Wraps to come off Everett intersection’s quadrangle

EVERETT — Crews plan to lift plastic wrapping from the intersection of Hewitt and Colby avenues this morning to reveal a fresh coat of paint on the metal structure known as the quadrangle.

“They finished up painting this afternoon,” city spokeswoman Meghan Pembroke said Monday. “They’ll clean up tonight and they’re on track to finish by 7 a.m.”

The $144,000 makeover, in a shade of dark green, has been ongoing since late October. Since then, work has shut down the downtown Everett crossroads for two entire weekends. The city had hoped to finish earlier this month, but high winds cancelled work they hoped to complete between Nov. 1 and Nov. 4.

The city instead scheduled painting for the three-day Veterans Day weekend.

The intersection will remain a four-way stop until crews have finished replacing the traffic signals overhead, likely within the next week, Pembroke said.

The quadrangle has been standing for nearly 40 years. Until the recent work, it had been dark blue. The square, metal frame becomes most noticeable during the holidays, when the city decorates it for Christmas.

During the shutdowns, pedestrians were able to roam the sidewalks, but cars had to follow detour routes.

Some downtown restaurant owners worried the shutdowns would hurt business during one of the busiest times of the year, with the Village Theatre system underway and events at Comcast Arena. In particular, they were upset about receiving the first formal notice about the disruption just a day before city crews began dismantling the traffic signals overhead.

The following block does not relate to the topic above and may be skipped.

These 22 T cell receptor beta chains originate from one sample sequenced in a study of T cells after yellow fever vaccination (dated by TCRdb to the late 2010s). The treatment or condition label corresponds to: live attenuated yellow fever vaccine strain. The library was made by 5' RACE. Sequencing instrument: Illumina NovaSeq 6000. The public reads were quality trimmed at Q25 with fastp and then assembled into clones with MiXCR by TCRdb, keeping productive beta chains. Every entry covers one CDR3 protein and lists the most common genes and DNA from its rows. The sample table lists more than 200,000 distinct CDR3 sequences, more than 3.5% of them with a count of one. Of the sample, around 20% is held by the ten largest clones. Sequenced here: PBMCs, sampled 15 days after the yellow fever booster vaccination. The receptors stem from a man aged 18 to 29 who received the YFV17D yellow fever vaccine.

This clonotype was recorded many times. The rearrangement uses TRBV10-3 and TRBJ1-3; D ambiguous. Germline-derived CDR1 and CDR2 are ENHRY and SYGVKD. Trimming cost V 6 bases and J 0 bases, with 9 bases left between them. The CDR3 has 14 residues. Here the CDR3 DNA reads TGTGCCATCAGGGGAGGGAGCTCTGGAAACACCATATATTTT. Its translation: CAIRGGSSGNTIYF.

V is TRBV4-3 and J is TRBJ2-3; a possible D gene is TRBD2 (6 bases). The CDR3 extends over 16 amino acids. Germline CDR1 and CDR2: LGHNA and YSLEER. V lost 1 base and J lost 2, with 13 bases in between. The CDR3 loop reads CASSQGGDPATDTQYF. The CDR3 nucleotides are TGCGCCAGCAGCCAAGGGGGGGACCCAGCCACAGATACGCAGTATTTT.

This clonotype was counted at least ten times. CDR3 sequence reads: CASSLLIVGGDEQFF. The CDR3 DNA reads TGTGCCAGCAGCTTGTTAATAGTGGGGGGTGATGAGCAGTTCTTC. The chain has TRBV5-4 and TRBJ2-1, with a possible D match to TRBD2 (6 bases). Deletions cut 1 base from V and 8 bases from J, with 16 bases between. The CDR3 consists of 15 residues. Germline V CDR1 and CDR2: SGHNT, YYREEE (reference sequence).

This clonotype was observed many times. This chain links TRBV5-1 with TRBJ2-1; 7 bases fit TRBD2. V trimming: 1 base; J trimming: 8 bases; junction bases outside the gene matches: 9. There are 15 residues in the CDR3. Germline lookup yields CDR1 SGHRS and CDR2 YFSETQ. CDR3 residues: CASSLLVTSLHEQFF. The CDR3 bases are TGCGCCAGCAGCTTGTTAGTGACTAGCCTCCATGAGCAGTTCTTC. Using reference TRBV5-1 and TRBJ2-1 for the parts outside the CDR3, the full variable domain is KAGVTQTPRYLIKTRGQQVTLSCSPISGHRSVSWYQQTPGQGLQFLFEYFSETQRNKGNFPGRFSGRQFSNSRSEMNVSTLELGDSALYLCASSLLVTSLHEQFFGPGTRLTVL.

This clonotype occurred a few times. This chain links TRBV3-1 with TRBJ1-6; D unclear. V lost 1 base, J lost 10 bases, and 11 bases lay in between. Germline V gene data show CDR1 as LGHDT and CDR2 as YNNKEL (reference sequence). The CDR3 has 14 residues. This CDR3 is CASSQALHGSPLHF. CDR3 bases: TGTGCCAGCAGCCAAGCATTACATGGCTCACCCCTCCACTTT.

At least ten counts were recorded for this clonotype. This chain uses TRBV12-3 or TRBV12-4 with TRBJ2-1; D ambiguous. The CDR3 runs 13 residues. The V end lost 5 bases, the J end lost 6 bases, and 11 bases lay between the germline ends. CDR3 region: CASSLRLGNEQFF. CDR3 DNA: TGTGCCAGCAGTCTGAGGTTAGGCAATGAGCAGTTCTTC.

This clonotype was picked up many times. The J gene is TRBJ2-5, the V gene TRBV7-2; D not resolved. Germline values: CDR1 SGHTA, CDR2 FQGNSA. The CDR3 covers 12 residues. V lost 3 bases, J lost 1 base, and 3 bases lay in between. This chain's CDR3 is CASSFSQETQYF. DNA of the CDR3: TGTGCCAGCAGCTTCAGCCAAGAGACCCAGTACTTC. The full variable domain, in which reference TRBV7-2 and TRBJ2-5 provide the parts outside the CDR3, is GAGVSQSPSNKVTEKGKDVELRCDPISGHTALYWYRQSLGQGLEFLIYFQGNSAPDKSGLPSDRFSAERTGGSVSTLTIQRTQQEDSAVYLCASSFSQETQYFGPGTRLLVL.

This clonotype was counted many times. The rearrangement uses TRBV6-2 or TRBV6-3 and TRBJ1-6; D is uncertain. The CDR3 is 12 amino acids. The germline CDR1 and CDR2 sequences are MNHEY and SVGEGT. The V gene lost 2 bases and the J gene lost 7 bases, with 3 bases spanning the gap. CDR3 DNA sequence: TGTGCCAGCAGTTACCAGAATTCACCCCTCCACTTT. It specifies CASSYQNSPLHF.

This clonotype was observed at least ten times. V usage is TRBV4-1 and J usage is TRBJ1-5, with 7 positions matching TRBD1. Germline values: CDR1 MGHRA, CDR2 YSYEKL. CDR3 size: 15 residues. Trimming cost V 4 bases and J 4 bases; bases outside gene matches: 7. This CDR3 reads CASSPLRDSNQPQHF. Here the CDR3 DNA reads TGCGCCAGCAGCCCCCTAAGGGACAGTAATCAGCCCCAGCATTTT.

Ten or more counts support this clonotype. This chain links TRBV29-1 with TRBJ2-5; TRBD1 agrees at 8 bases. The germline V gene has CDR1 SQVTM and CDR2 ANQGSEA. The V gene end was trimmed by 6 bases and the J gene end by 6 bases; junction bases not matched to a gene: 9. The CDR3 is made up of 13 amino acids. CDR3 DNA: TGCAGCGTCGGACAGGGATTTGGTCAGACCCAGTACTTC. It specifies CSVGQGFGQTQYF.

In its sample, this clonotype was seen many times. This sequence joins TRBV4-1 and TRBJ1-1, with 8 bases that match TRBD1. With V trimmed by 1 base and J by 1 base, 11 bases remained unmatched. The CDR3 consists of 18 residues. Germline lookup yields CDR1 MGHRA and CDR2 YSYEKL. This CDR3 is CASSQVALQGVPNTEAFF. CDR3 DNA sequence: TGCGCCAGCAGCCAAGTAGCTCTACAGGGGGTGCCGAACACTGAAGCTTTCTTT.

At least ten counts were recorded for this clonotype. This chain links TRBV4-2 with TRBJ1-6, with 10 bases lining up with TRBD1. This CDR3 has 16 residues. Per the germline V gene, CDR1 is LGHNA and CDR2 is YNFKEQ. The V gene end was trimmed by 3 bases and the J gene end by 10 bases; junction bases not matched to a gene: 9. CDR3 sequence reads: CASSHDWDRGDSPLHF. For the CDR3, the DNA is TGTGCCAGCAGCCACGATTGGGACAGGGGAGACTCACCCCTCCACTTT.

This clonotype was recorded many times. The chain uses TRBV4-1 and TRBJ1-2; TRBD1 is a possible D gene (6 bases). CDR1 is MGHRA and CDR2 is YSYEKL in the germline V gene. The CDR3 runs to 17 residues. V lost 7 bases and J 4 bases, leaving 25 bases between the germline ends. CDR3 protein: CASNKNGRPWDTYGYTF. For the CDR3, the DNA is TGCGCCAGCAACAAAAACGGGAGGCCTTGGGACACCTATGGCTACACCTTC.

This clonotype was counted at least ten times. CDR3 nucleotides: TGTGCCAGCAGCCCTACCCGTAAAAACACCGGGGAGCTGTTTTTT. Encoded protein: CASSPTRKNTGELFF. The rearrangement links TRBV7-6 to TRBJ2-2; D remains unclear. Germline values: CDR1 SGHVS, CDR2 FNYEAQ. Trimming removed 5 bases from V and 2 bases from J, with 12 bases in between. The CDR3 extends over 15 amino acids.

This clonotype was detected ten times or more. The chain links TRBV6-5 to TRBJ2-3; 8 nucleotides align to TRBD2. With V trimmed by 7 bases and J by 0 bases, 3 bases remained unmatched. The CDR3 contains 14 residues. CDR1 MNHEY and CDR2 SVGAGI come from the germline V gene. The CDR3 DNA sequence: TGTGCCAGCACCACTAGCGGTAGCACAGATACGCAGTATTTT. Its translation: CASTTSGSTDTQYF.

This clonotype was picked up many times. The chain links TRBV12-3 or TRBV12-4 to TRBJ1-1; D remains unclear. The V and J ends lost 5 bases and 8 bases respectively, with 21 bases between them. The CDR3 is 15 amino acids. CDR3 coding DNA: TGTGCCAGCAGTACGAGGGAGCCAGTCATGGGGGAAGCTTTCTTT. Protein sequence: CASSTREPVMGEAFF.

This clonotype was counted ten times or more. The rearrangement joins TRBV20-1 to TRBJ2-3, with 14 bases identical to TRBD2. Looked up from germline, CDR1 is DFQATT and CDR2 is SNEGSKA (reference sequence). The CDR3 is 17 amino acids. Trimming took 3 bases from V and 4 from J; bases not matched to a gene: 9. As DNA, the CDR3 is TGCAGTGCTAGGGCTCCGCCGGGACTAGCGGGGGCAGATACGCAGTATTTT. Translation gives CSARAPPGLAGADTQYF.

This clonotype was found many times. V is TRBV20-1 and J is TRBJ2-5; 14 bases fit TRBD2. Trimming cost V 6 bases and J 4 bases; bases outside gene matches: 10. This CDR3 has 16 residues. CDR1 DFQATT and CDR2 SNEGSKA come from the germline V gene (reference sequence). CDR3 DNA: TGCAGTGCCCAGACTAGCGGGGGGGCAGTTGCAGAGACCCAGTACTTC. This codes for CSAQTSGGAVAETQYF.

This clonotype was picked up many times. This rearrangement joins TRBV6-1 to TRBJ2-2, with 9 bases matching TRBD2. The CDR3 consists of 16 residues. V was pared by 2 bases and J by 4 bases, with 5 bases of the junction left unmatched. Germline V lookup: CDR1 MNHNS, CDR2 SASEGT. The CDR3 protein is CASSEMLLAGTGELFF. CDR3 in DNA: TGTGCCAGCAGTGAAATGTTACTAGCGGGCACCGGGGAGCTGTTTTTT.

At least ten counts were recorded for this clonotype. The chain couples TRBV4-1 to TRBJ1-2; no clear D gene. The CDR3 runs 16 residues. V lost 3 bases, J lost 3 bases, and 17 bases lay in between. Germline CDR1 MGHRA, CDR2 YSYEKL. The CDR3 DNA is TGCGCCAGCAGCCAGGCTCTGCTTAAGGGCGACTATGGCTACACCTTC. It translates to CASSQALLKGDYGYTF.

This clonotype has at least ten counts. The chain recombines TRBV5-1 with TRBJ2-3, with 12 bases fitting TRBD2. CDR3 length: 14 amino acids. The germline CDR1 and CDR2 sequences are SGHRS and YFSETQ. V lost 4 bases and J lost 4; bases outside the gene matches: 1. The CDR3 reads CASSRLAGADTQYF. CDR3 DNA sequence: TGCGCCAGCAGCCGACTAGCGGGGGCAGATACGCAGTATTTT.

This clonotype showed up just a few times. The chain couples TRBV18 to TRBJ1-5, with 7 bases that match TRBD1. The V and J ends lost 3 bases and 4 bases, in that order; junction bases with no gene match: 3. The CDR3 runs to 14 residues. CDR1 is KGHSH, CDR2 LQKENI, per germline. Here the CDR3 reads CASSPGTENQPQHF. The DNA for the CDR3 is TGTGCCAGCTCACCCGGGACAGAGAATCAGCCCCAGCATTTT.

City officials said they planned the work as soon as they finalized the schedule with a contractor, with the goal of completing work before the holiday season. The city also considered autumn an ideal time for the moisture-cured paint used on the project.

Noah Haglund: 425-339-3465; nhaglund@heraldnet.com.

More in Local News

A Democrat and ex-Republican team up to end two-party politics

Brian Baird and Chris Vance unveil a new organization called Washington Independents.

The beavers weren’t happy, either, about Mill Creek flooding

A tree fell on their dam, sending a rush of water into a neighborhood near Jackson High School.

Aerospace workers adjust to changing industry

The number of Boeing workers dropped almost 10 percent since last year

Lynnwood, Marysville, Sultan consider ban on safe injection sites

If approved, they would join Lake Stevens and Snohomish County, which have temporary bans.

Mill Creek councilman no longer lives in city, panel finds

The Canvassing Board determined Sean Kelly is not eligible to vote there.

Five-month-old Felix Shope lies in his stroller ready to go home from the Snohomish County Courthouse with his new mom and dad, Alicia and Josh Shope of Edmonds. (Dan Bates / The Herald)
16 youngsters get the gift of home on National Adoption Day

A joyful day at county courthouse tempered with the great need for stable, loving homes.

Single fingerprint on robbery note leads to arrest

The holdup occurred at a U.S. Bank branch in Lynnwood in August.

City Council OKs initial funding for Smith Avenue parking lot

The site of the former Smith Street Mill is being developed in anticipation of light rail.

Stranger offered candy to student walking home from school

The Granite Falls School District is warning families about… Continue reading

Most Read